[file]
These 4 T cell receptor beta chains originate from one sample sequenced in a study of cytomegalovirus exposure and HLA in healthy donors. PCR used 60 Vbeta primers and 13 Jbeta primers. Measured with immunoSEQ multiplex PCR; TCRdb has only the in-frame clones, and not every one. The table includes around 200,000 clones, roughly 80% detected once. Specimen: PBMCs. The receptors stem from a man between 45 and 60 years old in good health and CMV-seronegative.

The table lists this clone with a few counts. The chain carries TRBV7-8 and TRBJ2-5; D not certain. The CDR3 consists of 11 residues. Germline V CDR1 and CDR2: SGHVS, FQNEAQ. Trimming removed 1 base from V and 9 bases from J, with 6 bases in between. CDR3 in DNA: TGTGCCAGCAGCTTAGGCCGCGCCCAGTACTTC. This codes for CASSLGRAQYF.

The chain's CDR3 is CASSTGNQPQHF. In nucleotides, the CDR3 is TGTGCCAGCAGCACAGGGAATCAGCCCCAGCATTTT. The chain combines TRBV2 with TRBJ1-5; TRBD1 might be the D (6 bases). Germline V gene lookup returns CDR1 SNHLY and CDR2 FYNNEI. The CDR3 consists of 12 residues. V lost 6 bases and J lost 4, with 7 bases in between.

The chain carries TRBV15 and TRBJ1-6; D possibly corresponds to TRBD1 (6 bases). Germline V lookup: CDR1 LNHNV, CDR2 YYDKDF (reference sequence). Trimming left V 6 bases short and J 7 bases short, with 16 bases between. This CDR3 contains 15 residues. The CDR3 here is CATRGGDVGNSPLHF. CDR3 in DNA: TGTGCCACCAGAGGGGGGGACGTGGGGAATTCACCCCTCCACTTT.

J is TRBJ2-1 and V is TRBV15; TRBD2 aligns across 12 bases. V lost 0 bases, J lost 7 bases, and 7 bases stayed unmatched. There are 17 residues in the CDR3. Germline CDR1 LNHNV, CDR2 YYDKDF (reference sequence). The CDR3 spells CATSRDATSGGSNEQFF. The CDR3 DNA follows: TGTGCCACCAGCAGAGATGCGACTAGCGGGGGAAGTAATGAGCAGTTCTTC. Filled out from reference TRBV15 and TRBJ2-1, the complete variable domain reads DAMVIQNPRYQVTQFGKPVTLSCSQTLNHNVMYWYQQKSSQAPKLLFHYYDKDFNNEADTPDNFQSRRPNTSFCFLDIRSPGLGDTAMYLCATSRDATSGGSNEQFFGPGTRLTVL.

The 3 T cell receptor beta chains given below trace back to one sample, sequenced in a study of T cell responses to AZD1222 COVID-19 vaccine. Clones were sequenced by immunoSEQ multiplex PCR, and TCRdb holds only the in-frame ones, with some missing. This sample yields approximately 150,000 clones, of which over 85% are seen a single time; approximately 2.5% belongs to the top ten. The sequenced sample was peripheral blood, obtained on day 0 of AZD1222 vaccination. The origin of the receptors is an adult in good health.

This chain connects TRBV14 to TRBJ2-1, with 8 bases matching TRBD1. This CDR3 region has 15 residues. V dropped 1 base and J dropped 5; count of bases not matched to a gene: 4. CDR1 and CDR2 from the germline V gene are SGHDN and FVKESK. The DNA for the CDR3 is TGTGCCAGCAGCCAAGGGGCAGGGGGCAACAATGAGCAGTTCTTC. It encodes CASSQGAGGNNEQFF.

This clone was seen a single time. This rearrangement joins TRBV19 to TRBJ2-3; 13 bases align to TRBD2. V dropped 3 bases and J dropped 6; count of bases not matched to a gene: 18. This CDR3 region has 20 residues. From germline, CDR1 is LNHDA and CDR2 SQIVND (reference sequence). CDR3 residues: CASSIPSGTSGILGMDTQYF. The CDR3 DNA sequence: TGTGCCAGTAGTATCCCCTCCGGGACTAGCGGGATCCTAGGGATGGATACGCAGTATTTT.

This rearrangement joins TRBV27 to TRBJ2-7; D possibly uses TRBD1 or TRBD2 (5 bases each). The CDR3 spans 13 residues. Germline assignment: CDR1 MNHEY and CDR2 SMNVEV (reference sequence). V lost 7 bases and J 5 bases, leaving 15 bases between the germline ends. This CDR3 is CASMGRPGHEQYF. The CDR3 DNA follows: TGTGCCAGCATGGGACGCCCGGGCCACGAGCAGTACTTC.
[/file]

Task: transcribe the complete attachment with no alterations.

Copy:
These 4 T cell receptor beta chains originate from one sample sequenced in a study of cytomegalovirus exposure and HLA in healthy donors. PCR used 60 Vbeta primers and 13 Jbeta primers. Measured with immunoSEQ multiplex PCR; TCRdb has only the in-frame clones, and not every one. The table includes around 200,000 clones, roughly 80% detected once. Specimen: PBMCs. The receptors stem from a man between 45 and 60 years old in good health and CMV-seronegative.

The table lists this clone with a few counts. The chain carries TRBV7-8 and TRBJ2-5; D not certain. The CDR3 consists of 11 residues. Germline V CDR1 and CDR2: SGHVS, FQNEAQ. Trimming removed 1 base from V and 9 bases from J, with 6 bases in between. CDR3 in DNA: TGTGCCAGCAGCTTAGGCCGCGCCCAGTACTTC. This codes for CASSLGRAQYF.

The chain's CDR3 is CASSTGNQPQHF. In nucleotides, the CDR3 is TGTGCCAGCAGCACAGGGAATCAGCCCCAGCATTTT. The chain combines TRBV2 with TRBJ1-5; TRBD1 might be the D (6 bases). Germline V gene lookup returns CDR1 SNHLY and CDR2 FYNNEI. The CDR3 consists of 12 residues. V lost 6 bases and J lost 4, with 7 bases in between.

The chain carries TRBV15 and TRBJ1-6; D possibly corresponds to TRBD1 (6 bases). Germline V lookup: CDR1 LNHNV, CDR2 YYDKDF (reference sequence). Trimming left V 6 bases short and J 7 bases short, with 16 bases between. This CDR3 contains 15 residues. The CDR3 here is CATRGGDVGNSPLHF. CDR3 in DNA: TGTGCCACCAGAGGGGGGGACGTGGGGAATTCACCCCTCCACTTT.

J is TRBJ2-1 and V is TRBV15; TRBD2 aligns across 12 bases. V lost 0 bases, J lost 7 bases, and 7 bases stayed unmatched. There are 17 residues in the CDR3. Germline CDR1 LNHNV, CDR2 YYDKDF (reference sequence). The CDR3 spells CATSRDATSGGSNEQFF. The CDR3 DNA follows: TGTGCCACCAGCAGAGATGCGACTAGCGGGGGAAGTAATGAGCAGTTCTTC. Filled out from reference TRBV15 and TRBJ2-1, the complete variable domain reads DAMVIQNPRYQVTQFGKPVTLSCSQTLNHNVMYWYQQKSSQAPKLLFHYYDKDFNNEADTPDNFQSRRPNTSFCFLDIRSPGLGDTAMYLCATSRDATSGGSNEQFFGPGTRLTVL.

The 3 T cell receptor beta chains given below trace back to one sample, sequenced in a study of T cell responses to AZD1222 COVID-19 vaccine. Clones were sequenced by immunoSEQ multiplex PCR, and TCRdb holds only the in-frame ones, with some missing. This sample yields approximately 150,000 clones, of which over 85% are seen a single time; approximately 2.5% belongs to the top ten. The sequenced sample was peripheral blood, obtained on day 0 of AZD1222 vaccination. The origin of the receptors is an adult in good health.

This chain connects TRBV14 to TRBJ2-1, with 8 bases matching TRBD1. This CDR3 region has 15 residues. V dropped 1 base and J dropped 5; count of bases not matched to a gene: 4. CDR1 and CDR2 from the germline V gene are SGHDN and FVKESK. The DNA for the CDR3 is TGTGCCAGCAGCCAAGGGGCAGGGGGCAACAATGAGCAGTTCTTC. It encodes CASSQGAGGNNEQFF.

This clone was seen a single time. This rearrangement joins TRBV19 to TRBJ2-3; 13 bases align to TRBD2. V dropped 3 bases and J dropped 6; count of bases not matched to a gene: 18. This CDR3 region has 20 residues. From germline, CDR1 is LNHDA and CDR2 SQIVND (reference sequence). CDR3 residues: CASSIPSGTSGILGMDTQYF. The CDR3 DNA sequence: TGTGCCAGTAGTATCCCCTCCGGGACTAGCGGGATCCTAGGGATGGATACGCAGTATTTT.

This rearrangement joins TRBV27 to TRBJ2-7; D possibly uses TRBD1 or TRBD2 (5 bases each). The CDR3 spans 13 residues. Germline assignment: CDR1 MNHEY and CDR2 SMNVEV (reference sequence). V lost 7 bases and J 5 bases, leaving 15 bases between the germline ends. This CDR3 is CASMGRPGHEQYF. The CDR3 DNA follows: TGTGCCAGCATGGGACGCCCGGGCCACGAGCAGTACTTC.